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We Will Never Solve Our Traffic Woes Until We Learn How To Drive


Traffic – a never-ending problem for people who live in Manila, Cebu or any other urban area in the Philippines. Anybody who has to travel to Ortigas, Makati or even Quezon City everyday to get to work knows this all too well. Despite being unusually lucky of being able to work from home, I still have to sit in my car for hours on end trying to cover tech events, and it gets worse each time I go out.

Today was uncharacteristically bad. I left my home in Rizal at 9:30, expecting to arrive in BGC before 11, or at the very least, at 11:30. But apparently I was too naive in my estimate, as I arrived, angry at my very existence, at 12:30 in the afternoon. That’s three hours to traverse roughly 20 kilometers, and that’s simply mind-boggingly bad.

While I was sitting in traffic though, I came to a realization – no amount of new roads or laws would ever, ever fix the traffic problems in the Philippines. Why? Because a big majority of Filipino drivers have no idea how to drive.

Let’s get this straight right now – being able to successfully navigate using a motor vehicle from point a to point b without colliding into anything isn’t driving. That only proves that you know how to operate a car. You know how to work a gas, a clutch, and a steering wheel in combination to get to a certain destination. Knowing how to drive is more than that – it’s not just about knowing the rules of the road, it’s also knowing road courtesy.


Here’s a classic example: the intersection at EDSA Kamuning. That’s one of the biggest traffic pain points for people in Quezon City for a simple reason, namely, buses and cars blocking the huge intersection that clearly has a box with a cross on it. For people who don’t know what that means, it means keep the intersection clear. It makes sense – you don’t want traffic blocking that particular strip of road. Common sense dictates that even if your light says go, if you don’t have anywhere to go, you stay put to avoid blocking the intersection and letting other cars pass.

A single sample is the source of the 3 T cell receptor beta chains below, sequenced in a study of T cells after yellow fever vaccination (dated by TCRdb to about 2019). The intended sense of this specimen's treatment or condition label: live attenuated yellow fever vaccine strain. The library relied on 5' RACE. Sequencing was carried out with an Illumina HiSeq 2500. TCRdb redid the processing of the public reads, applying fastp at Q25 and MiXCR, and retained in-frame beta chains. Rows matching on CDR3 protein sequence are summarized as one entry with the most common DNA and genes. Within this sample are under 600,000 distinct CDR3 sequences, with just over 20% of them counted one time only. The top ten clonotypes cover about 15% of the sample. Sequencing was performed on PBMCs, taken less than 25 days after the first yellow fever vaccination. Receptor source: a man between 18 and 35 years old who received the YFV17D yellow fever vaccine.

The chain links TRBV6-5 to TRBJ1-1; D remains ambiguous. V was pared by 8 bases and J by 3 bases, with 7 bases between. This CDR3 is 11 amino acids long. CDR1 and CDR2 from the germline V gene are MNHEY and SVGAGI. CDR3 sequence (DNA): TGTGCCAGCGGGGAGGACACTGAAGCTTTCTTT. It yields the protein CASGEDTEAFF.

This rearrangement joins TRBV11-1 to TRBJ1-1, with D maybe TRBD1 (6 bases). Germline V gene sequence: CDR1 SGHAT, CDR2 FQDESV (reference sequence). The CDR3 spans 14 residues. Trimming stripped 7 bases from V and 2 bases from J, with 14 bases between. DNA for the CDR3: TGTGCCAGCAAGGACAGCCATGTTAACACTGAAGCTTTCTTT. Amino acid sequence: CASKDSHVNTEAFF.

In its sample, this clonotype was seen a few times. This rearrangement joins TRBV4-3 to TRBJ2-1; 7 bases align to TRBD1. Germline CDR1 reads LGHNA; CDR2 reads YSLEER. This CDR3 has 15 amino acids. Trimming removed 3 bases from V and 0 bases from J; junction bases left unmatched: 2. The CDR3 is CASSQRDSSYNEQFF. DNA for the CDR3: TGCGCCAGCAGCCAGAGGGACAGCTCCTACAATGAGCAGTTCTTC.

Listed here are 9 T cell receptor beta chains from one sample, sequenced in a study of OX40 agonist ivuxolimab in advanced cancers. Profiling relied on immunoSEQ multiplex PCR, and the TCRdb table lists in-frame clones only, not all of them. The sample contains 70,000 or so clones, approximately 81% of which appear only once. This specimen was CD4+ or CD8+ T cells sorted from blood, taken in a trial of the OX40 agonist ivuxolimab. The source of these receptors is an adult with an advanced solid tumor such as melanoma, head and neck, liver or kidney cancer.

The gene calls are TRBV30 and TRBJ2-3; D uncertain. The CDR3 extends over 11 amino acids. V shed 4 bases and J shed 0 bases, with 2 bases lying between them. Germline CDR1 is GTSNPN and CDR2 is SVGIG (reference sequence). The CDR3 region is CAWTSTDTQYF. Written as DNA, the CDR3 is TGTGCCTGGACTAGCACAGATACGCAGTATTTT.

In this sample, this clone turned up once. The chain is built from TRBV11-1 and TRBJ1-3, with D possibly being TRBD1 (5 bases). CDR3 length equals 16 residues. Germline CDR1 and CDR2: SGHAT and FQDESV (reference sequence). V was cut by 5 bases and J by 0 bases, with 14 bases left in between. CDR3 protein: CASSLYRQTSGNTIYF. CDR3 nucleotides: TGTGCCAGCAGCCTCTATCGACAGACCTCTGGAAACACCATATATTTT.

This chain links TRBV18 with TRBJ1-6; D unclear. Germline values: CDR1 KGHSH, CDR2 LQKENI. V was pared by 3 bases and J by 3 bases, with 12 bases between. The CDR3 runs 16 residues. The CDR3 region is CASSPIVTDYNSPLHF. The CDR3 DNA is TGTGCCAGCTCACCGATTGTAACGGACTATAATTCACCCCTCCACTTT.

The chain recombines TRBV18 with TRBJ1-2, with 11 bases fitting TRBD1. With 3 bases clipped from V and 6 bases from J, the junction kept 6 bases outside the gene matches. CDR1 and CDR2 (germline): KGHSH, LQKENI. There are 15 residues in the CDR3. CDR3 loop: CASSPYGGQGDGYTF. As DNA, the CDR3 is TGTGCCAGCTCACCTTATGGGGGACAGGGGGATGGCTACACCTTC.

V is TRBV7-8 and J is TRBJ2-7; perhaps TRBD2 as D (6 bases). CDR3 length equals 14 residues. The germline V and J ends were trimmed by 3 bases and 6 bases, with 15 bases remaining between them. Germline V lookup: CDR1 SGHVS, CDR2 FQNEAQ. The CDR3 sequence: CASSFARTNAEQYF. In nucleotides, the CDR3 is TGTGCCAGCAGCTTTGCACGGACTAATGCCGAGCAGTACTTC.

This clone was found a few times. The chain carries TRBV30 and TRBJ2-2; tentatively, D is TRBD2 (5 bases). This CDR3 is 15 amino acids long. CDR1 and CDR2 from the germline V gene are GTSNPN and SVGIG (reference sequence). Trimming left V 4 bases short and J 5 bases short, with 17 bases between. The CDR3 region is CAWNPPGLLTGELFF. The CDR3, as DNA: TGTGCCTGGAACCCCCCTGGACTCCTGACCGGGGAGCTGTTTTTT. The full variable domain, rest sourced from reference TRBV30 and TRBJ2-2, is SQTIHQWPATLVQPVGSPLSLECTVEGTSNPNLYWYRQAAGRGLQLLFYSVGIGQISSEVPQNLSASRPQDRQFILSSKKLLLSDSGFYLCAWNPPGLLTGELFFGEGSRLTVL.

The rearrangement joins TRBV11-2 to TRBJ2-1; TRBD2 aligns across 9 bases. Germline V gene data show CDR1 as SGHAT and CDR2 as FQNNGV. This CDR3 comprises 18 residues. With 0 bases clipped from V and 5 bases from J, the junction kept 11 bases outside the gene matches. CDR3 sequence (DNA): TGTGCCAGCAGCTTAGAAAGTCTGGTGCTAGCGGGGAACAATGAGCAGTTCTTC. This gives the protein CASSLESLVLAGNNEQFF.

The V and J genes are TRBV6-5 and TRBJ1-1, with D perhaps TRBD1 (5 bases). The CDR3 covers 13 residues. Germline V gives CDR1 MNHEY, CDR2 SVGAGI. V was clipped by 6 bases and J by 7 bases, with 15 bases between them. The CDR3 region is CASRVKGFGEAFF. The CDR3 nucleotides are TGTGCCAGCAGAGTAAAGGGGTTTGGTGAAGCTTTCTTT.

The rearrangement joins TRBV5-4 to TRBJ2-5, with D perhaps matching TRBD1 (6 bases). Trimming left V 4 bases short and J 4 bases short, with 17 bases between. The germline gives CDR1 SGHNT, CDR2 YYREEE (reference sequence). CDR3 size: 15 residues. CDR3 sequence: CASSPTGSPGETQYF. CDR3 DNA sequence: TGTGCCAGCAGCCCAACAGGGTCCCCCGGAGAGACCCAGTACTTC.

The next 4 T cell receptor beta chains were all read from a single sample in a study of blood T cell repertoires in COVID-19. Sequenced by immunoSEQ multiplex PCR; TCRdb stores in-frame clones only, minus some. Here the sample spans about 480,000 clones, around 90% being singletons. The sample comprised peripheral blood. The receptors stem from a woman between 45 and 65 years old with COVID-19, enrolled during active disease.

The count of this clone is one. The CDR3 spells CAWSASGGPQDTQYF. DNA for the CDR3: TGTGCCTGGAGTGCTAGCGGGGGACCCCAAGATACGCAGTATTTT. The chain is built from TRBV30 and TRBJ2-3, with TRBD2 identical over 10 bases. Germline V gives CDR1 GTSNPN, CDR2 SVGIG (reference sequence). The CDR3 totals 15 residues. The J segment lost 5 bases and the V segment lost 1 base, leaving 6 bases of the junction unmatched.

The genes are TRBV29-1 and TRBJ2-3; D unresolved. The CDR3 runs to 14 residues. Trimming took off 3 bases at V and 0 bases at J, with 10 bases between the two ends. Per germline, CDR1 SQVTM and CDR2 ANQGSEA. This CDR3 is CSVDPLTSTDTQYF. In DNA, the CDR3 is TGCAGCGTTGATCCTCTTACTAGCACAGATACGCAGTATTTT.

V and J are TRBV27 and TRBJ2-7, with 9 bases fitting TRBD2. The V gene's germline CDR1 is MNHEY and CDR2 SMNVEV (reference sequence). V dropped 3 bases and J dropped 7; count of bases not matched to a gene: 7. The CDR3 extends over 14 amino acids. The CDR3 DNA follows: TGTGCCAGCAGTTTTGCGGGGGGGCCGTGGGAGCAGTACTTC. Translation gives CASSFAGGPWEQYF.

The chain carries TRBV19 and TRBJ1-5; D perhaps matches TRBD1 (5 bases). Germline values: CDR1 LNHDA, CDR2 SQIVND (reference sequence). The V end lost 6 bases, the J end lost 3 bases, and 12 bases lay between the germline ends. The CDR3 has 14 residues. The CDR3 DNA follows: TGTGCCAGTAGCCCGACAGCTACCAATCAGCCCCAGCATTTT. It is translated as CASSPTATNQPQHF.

But common sense isn’t so common, since buses and private vehicles block that intersection all the time. And there’s no point to it – there’s nowhere to go. It’s like everybody’s hypnotized by that green light, and shove their vehicles onto that space blindly, which in turn, blocks everybody trying to get across. Genius move, right there.

It happens everywhere too – people instantly lock intersections because they think it’s their god given right to move forward once the light turns green, EVEN IF THEY DO NOT HAVE ANYWHERE TO GO. It’s insane. And most of the time they’re only making things worse since they’re now causing even more traffic down the road.

The government needs to teach people the difference between actually driving and just knowing how to operate a motor vehicle. Motorist education goes a long way – the LTO shouldn’t just give licenses to drivers willy nilly, and needs to implement a stricter way to give licenses to drivers. Existing drivers too, should be given refresher courses on both road courtesy and road discipline to teach them what responsible driving means. No amount of new roads, laws or infrastructure will EVER solve our traffic problem if we don’t address the root cause of it first: lack of discpline and knowing the┬áproper way to drive.

John Nieves

John is a veteran technology and gadget journalist with more than 10 years of experience both in print and online. When not writing about technology, he frequently gets lost in the boonies playing soldier.

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  1. Then there’s the fact that there are more people in New York than Metro Manila while having roughly similar sizes. But they do get by. No worries, though. As the peso continues to tank because of Duterte Harry oil will be out of reach for the average driver in no time. This is a most glorious vision!